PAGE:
The Horror Writers Association took part in SlavConf. Reinforcement for a second consecutive year with a discussion dedicated to explaining professional as well as aspiring horror and dark fantasy writers how to thrive in the contemporary publishing industry. Authors Brad C. Hodson, Rena Mason and Tess Arnold discussed the necessity of a strong community and of forming relationships in the industry, the current trends, how horror has changed over the past years and what difficulties writers experience around the world. With members from more than 28 countries, the organization is focused on growing and creating more and more opportunities for writers and publishing professionals such as mentorship, resources, conferences, community events, scholarships, etc.
The panelists shared how they started their careers with the help of the organization and answered many questions by the audience regarding the everyday challenges they face as creators. Rena Mason remembers being assisted by HWA as a new author years ago: “I finished my first novel in 2009 and from there I really didn’t know where to go. I had met an editor and that is how I got into the Horror Writers Association. And from that point on it seemed like the association got me meeting people in the industry and that is how I found a publisher and got my name out there. And since then it’s been great for the same reasons – meeting people whether it’s virtually or in-person, it’s pretty amazing how strong the community is and how friendly, welcoming and willing to help everyone is.”
Brad C. Hodson shared he has had a very similar experience when he first joined the association: “That’s kind of how I got my first book published too. It’s funny how it’s not about what you know, it’s about who you know. And these conferences can be such a great networking opportunity. When you are just starting out and don’t know how to navigate things, meeting other people who have done it and are willing to point you in the right direction is invaluable.”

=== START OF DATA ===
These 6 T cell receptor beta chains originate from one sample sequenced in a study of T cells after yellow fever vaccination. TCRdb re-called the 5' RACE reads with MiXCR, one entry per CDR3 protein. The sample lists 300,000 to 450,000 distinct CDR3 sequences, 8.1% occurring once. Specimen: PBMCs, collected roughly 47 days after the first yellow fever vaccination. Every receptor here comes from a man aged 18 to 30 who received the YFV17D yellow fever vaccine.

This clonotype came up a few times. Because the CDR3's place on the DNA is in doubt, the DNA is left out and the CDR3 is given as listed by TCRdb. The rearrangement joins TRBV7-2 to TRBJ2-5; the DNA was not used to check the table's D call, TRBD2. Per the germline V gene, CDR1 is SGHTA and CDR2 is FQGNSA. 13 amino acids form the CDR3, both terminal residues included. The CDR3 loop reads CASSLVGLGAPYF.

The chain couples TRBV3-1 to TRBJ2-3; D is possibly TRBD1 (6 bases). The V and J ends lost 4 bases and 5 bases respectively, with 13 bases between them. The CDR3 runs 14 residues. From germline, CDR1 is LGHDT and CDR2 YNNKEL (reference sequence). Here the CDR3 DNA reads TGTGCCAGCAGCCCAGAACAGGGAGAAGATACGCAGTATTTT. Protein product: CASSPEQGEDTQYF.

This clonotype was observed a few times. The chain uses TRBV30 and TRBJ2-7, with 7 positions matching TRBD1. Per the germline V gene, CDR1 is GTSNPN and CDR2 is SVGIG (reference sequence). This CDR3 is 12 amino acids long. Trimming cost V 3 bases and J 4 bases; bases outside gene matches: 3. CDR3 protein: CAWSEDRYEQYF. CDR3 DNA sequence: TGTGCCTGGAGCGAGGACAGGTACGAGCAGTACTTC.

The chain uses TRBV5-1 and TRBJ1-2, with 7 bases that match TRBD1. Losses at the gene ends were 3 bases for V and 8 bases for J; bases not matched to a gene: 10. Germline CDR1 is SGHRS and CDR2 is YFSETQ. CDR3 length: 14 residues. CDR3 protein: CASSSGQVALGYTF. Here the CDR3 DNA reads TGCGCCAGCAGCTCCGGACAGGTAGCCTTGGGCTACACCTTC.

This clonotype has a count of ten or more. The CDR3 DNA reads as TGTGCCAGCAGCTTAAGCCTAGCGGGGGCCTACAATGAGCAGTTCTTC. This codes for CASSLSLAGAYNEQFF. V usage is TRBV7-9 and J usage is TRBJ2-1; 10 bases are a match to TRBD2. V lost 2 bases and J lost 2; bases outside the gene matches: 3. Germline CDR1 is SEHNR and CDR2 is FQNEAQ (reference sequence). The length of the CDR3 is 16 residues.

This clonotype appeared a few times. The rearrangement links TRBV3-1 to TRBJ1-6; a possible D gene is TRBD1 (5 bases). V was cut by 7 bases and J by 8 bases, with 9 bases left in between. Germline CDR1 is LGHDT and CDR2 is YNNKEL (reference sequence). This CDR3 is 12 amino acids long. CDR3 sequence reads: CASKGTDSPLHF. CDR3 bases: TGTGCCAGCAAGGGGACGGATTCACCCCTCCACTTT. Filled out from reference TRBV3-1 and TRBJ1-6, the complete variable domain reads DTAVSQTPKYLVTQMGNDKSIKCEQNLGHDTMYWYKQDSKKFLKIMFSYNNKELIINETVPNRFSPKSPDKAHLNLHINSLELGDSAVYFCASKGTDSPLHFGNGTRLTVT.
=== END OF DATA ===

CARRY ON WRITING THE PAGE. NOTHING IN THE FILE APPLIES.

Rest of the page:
A major part of the discussion was focused on the importance of engaging the fan community and connecting with readers to form a relationship with them. According to Tess Arnold: “You can buy advertising on social media or whatever but the thing that sells your book is the readers. Getting readers to write reviews and talk to their friends is the biggest challenge.” One of the best ways to be part of a community according to the panelists is to attend events where writers can meet members of the publishing industry and receive feedback on their work.
Tess Arnold stated: “I think the important thing, whether it’s indie publishing or traditional publishing, for newer writers is the community. That’s one of the great things about conferences. The first Horror Writers Association conference I went to was 6-7 years ago and I met a lot of people there. There were pitch sessions, but what was the best for me was meeting other writers and having a community of people to talk to.”
In the new virtual era, communication has been facilitated and resources have become much more accessible. As explained by Rena Mason: “A lot of the community and friendships we have made over the years have started virtually.” The opportunities today are much greater compared to a few decades ago, when reaching beyond your local market was nearly impossible for dark literature.
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